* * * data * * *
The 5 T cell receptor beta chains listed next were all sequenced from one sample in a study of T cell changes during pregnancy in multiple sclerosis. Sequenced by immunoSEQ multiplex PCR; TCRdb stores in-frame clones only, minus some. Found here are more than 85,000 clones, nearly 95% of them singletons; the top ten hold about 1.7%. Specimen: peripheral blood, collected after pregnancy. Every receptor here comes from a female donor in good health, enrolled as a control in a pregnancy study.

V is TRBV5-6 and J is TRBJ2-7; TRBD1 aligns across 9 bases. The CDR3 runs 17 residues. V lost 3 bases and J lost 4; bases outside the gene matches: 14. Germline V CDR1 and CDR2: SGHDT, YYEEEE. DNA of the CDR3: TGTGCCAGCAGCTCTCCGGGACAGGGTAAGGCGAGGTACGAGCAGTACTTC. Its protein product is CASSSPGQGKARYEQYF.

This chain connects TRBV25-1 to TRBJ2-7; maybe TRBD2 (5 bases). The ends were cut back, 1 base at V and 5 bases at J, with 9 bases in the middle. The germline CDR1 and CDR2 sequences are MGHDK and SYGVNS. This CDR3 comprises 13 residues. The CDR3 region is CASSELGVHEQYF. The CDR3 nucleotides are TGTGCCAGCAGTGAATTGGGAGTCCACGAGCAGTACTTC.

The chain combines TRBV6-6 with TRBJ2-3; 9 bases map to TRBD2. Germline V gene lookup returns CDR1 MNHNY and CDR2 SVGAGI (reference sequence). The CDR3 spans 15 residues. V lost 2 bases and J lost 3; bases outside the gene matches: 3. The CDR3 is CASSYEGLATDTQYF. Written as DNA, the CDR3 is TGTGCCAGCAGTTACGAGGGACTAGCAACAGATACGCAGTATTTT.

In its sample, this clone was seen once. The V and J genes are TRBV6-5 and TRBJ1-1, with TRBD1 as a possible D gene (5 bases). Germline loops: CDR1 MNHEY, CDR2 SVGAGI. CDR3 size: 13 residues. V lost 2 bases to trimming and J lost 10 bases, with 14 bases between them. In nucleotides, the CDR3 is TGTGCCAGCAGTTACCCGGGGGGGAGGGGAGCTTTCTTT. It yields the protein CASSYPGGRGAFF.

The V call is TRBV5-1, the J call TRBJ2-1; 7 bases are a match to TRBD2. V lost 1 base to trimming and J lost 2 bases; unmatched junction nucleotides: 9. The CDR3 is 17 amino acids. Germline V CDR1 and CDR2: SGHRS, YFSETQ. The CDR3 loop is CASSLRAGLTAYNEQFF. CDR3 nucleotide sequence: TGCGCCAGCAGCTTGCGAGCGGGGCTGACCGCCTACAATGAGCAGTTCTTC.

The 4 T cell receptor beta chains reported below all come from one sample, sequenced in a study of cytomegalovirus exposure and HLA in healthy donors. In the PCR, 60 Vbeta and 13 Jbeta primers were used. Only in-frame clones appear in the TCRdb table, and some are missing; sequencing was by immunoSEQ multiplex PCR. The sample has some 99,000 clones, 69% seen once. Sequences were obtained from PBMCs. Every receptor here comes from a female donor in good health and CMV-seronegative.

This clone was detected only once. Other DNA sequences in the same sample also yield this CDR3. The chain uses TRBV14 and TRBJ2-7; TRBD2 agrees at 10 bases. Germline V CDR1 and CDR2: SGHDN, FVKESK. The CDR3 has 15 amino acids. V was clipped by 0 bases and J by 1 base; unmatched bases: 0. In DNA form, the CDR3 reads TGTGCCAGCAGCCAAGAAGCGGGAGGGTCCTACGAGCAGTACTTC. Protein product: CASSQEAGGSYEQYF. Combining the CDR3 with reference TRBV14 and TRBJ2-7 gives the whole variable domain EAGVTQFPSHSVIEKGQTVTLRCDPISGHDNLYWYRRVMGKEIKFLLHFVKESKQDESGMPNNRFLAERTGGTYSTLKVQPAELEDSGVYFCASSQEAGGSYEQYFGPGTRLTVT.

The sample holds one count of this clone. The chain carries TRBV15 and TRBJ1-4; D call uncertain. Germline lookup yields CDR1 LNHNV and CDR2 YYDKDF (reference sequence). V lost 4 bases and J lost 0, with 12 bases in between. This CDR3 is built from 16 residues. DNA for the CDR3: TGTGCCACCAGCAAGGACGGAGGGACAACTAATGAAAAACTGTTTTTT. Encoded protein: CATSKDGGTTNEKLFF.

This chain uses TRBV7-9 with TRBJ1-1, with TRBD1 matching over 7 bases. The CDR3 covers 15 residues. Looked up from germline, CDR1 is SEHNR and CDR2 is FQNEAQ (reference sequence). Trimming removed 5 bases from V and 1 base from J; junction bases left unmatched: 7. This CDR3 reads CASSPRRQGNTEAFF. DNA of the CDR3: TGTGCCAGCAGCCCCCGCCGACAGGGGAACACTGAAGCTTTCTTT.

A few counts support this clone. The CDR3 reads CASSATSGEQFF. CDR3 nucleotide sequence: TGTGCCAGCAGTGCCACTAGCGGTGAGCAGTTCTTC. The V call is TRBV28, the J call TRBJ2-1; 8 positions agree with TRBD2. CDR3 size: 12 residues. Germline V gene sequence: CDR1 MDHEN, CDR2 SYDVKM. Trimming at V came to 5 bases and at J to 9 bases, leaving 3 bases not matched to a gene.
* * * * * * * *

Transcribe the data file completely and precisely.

The 5 T cell receptor beta chains listed next were all sequenced from one sample in a study of T cell changes during pregnancy in multiple sclerosis. Sequenced by immunoSEQ multiplex PCR; TCRdb stores in-frame clones only, minus some. Found here are more than 85,000 clones, nearly 95% of them singletons; the top ten hold about 1.7%. Specimen: peripheral blood, collected after pregnancy. Every receptor here comes from a female donor in good health, enrolled as a control in a pregnancy study.

V is TRBV5-6 and J is TRBJ2-7; TRBD1 aligns across 9 bases. The CDR3 runs 17 residues. V lost 3 bases and J lost 4; bases outside the gene matches: 14. Germline V CDR1 and CDR2: SGHDT, YYEEEE. DNA of the CDR3: TGTGCCAGCAGCTCTCCGGGACAGGGTAAGGCGAGGTACGAGCAGTACTTC. Its protein product is CASSSPGQGKARYEQYF.

This chain connects TRBV25-1 to TRBJ2-7; maybe TRBD2 (5 bases). The ends were cut back, 1 base at V and 5 bases at J, with 9 bases in the middle. The germline CDR1 and CDR2 sequences are MGHDK and SYGVNS. This CDR3 comprises 13 residues. The CDR3 region is CASSELGVHEQYF. The CDR3 nucleotides are TGTGCCAGCAGTGAATTGGGAGTCCACGAGCAGTACTTC.

The chain combines TRBV6-6 with TRBJ2-3; 9 bases map to TRBD2. Germline V gene lookup returns CDR1 MNHNY and CDR2 SVGAGI (reference sequence). The CDR3 spans 15 residues. V lost 2 bases and J lost 3; bases outside the gene matches: 3. The CDR3 is CASSYEGLATDTQYF. Written as DNA, the CDR3 is TGTGCCAGCAGTTACGAGGGACTAGCAACAGATACGCAGTATTTT.

In its sample, this clone was seen once. The V and J genes are TRBV6-5 and TRBJ1-1, with TRBD1 as a possible D gene (5 bases). Germline loops: CDR1 MNHEY, CDR2 SVGAGI. CDR3 size: 13 residues. V lost 2 bases to trimming and J lost 10 bases, with 14 bases between them. In nucleotides, the CDR3 is TGTGCCAGCAGTTACCCGGGGGGGAGGGGAGCTTTCTTT. It yields the protein CASSYPGGRGAFF.

The V call is TRBV5-1, the J call TRBJ2-1; 7 bases are a match to TRBD2. V lost 1 base to trimming and J lost 2 bases; unmatched junction nucleotides: 9. The CDR3 is 17 amino acids. Germline V CDR1 and CDR2: SGHRS, YFSETQ. The CDR3 loop is CASSLRAGLTAYNEQFF. CDR3 nucleotide sequence: TGCGCCAGCAGCTTGCGAGCGGGGCTGACCGCCTACAATGAGCAGTTCTTC.

The 4 T cell receptor beta chains reported below all come from one sample, sequenced in a study of cytomegalovirus exposure and HLA in healthy donors. In the PCR, 60 Vbeta and 13 Jbeta primers were used. Only in-frame clones appear in the TCRdb table, and some are missing; sequencing was by immunoSEQ multiplex PCR. The sample has some 99,000 clones, 69% seen once. Sequences were obtained from PBMCs. Every receptor here comes from a female donor in good health and CMV-seronegative.

This clone was detected only once. Other DNA sequences in the same sample also yield this CDR3. The chain uses TRBV14 and TRBJ2-7; TRBD2 agrees at 10 bases. Germline V CDR1 and CDR2: SGHDN, FVKESK. The CDR3 has 15 amino acids. V was clipped by 0 bases and J by 1 base; unmatched bases: 0. In DNA form, the CDR3 reads TGTGCCAGCAGCCAAGAAGCGGGAGGGTCCTACGAGCAGTACTTC. Protein product: CASSQEAGGSYEQYF. Combining the CDR3 with reference TRBV14 and TRBJ2-7 gives the whole variable domain EAGVTQFPSHSVIEKGQTVTLRCDPISGHDNLYWYRRVMGKEIKFLLHFVKESKQDESGMPNNRFLAERTGGTYSTLKVQPAELEDSGVYFCASSQEAGGSYEQYFGPGTRLTVT.

The sample holds one count of this clone. The chain carries TRBV15 and TRBJ1-4; D call uncertain. Germline lookup yields CDR1 LNHNV and CDR2 YYDKDF (reference sequence). V lost 4 bases and J lost 0, with 12 bases in between. This CDR3 is built from 16 residues. DNA for the CDR3: TGTGCCACCAGCAAGGACGGAGGGACAACTAATGAAAAACTGTTTTTT. Encoded protein: CATSKDGGTTNEKLFF.

This chain uses TRBV7-9 with TRBJ1-1, with TRBD1 matching over 7 bases. The CDR3 covers 15 residues. Looked up from germline, CDR1 is SEHNR and CDR2 is FQNEAQ (reference sequence). Trimming removed 5 bases from V and 1 base from J; junction bases left unmatched: 7. This CDR3 reads CASSPRRQGNTEAFF. DNA of the CDR3: TGTGCCAGCAGCCCCCGCCGACAGGGGAACACTGAAGCTTTCTTT.

A few counts support this clone. The CDR3 reads CASSATSGEQFF. CDR3 nucleotide sequence: TGTGCCAGCAGTGCCACTAGCGGTGAGCAGTTCTTC. The V call is TRBV28, the J call TRBJ2-1; 8 positions agree with TRBD2. CDR3 size: 12 residues. Germline V gene sequence: CDR1 MDHEN, CDR2 SYDVKM. Trimming at V came to 5 bases and at J to 9 bases, leaving 3 bases not matched to a gene.